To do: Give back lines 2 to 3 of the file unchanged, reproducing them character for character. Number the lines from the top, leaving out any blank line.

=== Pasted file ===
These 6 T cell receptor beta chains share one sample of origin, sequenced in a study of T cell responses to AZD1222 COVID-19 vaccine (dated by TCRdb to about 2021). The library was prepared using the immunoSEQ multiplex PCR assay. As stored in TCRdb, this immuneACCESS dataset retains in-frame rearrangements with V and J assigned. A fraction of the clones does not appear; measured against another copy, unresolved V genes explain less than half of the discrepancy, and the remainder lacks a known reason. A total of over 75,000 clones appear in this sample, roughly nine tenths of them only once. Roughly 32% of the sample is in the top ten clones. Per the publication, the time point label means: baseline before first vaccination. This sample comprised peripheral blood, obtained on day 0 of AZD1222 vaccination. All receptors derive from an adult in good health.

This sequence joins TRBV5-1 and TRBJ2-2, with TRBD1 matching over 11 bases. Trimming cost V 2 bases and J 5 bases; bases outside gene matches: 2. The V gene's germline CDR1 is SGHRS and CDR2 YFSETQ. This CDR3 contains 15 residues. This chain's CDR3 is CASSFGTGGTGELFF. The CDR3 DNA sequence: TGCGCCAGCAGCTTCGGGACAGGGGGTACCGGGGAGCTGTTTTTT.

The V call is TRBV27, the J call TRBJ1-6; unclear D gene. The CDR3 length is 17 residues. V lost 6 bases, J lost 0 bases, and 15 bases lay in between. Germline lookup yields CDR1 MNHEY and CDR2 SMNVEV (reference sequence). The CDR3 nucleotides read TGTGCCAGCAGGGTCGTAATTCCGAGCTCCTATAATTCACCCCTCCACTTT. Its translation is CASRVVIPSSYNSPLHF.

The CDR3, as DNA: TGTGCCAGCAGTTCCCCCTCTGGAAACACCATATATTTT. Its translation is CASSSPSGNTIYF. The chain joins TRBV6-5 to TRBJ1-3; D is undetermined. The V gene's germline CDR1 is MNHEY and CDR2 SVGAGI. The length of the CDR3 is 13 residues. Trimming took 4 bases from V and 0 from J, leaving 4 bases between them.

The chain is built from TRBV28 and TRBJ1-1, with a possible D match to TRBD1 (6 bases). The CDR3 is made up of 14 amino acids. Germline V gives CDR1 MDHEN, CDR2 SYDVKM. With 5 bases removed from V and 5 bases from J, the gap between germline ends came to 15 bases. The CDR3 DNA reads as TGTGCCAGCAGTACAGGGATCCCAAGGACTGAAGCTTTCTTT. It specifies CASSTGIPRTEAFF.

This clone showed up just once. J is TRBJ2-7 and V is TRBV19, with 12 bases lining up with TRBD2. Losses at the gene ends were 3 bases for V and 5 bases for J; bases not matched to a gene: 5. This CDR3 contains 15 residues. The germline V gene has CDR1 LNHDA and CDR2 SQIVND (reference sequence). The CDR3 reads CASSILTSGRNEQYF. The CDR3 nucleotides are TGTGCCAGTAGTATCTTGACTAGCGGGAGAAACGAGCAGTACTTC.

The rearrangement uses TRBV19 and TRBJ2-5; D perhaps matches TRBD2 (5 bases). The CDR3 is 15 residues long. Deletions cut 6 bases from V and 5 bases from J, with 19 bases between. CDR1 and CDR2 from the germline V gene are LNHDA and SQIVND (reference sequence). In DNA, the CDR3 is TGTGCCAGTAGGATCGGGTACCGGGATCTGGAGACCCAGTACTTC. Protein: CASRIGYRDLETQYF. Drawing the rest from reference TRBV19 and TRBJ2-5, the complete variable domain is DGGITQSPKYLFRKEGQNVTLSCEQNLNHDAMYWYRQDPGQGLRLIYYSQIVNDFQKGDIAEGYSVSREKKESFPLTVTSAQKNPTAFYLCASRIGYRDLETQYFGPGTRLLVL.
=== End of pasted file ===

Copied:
This sequence joins TRBV5-1 and TRBJ2-2, with TRBD1 matching over 11 bases. Trimming cost V 2 bases and J 5 bases; bases outside gene matches: 2. The V gene's germline CDR1 is SGHRS and CDR2 YFSETQ. This CDR3 contains 15 residues. This chain's CDR3 is CASSFGTGGTGELFF. The CDR3 DNA sequence: TGCGCCAGCAGCTTCGGGACAGGGGGTACCGGGGAGCTGTTTTTT.

The V call is TRBV27, the J call TRBJ1-6; unclear D gene. The CDR3 length is 17 residues. V lost 6 bases, J lost 0 bases, and 15 bases lay in between. Germline lookup yields CDR1 MNHEY and CDR2 SMNVEV (reference sequence). The CDR3 nucleotides read TGTGCCAGCAGGGTCGTAATTCCGAGCTCCTATAATTCACCCCTCCACTTT. Its translation is CASRVVIPSSYNSPLHF.